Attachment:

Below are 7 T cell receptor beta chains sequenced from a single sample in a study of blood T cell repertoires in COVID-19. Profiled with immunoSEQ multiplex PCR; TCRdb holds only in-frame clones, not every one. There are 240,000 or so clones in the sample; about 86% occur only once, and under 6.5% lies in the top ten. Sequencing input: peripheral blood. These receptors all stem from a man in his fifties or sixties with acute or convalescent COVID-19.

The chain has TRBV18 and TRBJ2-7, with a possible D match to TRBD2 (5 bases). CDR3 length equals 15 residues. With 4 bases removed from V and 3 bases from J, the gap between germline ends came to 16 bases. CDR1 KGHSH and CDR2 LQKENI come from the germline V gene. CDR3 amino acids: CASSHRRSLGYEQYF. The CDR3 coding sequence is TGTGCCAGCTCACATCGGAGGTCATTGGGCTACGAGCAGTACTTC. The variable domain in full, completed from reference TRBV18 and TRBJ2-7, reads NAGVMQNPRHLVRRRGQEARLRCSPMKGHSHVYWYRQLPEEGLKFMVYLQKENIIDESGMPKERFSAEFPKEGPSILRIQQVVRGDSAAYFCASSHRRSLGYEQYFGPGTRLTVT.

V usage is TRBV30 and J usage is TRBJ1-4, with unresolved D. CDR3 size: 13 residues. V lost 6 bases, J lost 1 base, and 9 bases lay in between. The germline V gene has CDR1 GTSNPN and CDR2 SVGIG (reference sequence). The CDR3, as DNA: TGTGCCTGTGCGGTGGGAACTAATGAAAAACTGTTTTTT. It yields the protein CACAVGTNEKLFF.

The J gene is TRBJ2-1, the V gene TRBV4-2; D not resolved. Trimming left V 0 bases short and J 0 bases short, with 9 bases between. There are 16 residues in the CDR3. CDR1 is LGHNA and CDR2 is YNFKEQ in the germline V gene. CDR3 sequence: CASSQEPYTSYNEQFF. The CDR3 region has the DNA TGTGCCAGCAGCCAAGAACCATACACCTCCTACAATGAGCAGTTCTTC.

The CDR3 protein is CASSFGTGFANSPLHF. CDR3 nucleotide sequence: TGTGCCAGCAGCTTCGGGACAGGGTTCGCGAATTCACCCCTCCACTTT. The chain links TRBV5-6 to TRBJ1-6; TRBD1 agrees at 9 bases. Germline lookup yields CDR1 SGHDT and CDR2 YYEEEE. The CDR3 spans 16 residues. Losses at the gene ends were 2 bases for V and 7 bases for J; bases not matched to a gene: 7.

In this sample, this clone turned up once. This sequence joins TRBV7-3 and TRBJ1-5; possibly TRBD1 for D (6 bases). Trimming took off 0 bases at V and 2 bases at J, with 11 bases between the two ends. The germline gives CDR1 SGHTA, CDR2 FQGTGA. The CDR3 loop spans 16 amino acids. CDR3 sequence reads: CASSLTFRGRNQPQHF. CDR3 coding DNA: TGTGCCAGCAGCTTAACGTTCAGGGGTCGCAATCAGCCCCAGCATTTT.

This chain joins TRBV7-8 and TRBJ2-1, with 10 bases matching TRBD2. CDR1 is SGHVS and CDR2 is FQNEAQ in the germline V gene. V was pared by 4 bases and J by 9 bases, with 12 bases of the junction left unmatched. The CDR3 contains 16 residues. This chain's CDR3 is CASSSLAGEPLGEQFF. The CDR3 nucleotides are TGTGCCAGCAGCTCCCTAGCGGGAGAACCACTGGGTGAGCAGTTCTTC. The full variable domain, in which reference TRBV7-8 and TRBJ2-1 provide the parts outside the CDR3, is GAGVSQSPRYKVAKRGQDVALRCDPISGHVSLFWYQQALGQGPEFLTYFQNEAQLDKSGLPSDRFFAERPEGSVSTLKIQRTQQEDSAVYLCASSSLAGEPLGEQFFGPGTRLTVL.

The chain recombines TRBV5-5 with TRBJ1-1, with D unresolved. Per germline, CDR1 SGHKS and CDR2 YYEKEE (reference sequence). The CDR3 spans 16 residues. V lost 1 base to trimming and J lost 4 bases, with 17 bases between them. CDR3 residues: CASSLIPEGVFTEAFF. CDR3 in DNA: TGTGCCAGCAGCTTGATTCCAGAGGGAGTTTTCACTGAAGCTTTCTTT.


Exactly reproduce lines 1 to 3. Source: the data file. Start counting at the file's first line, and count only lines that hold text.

Below are 7 T cell receptor beta chains sequenced from a single sample in a study of blood T cell repertoires in COVID-19. Profiled with immunoSEQ multiplex PCR; TCRdb holds only in-frame clones, not every one. There are 240,000 or so clones in the sample; about 86% occur only once, and under 6.5% lies in the top ten. Sequencing input: peripheral blood. These receptors all stem from a man in his fifties or sixties with acute or convalescent COVID-19.

The chain has TRBV18 and TRBJ2-7, with a possible D match to TRBD2 (5 bases). CDR3 length equals 15 residues. With 4 bases removed from V and 3 bases from J, the gap between germline ends came to 16 bases. CDR1 KGHSH and CDR2 LQKENI come from the germline V gene. CDR3 amino acids: CASSHRRSLGYEQYF. The CDR3 coding sequence is TGTGCCAGCTCACATCGGAGGTCATTGGGCTACGAGCAGTACTTC. The variable domain in full, completed from reference TRBV18 and TRBJ2-7, reads NAGVMQNPRHLVRRRGQEARLRCSPMKGHSHVYWYRQLPEEGLKFMVYLQKENIIDESGMPKERFSAEFPKEGPSILRIQQVVRGDSAAYFCASSHRRSLGYEQYFGPGTRLTVT.

V usage is TRBV30 and J usage is TRBJ1-4, with unresolved D. CDR3 size: 13 residues. V lost 6 bases, J lost 1 base, and 9 bases lay in between. The germline V gene has CDR1 GTSNPN and CDR2 SVGIG (reference sequence). The CDR3, as DNA: TGTGCCTGTGCGGTGGGAACTAATGAAAAACTGTTTTTT. It yields the protein CACAVGTNEKLFF.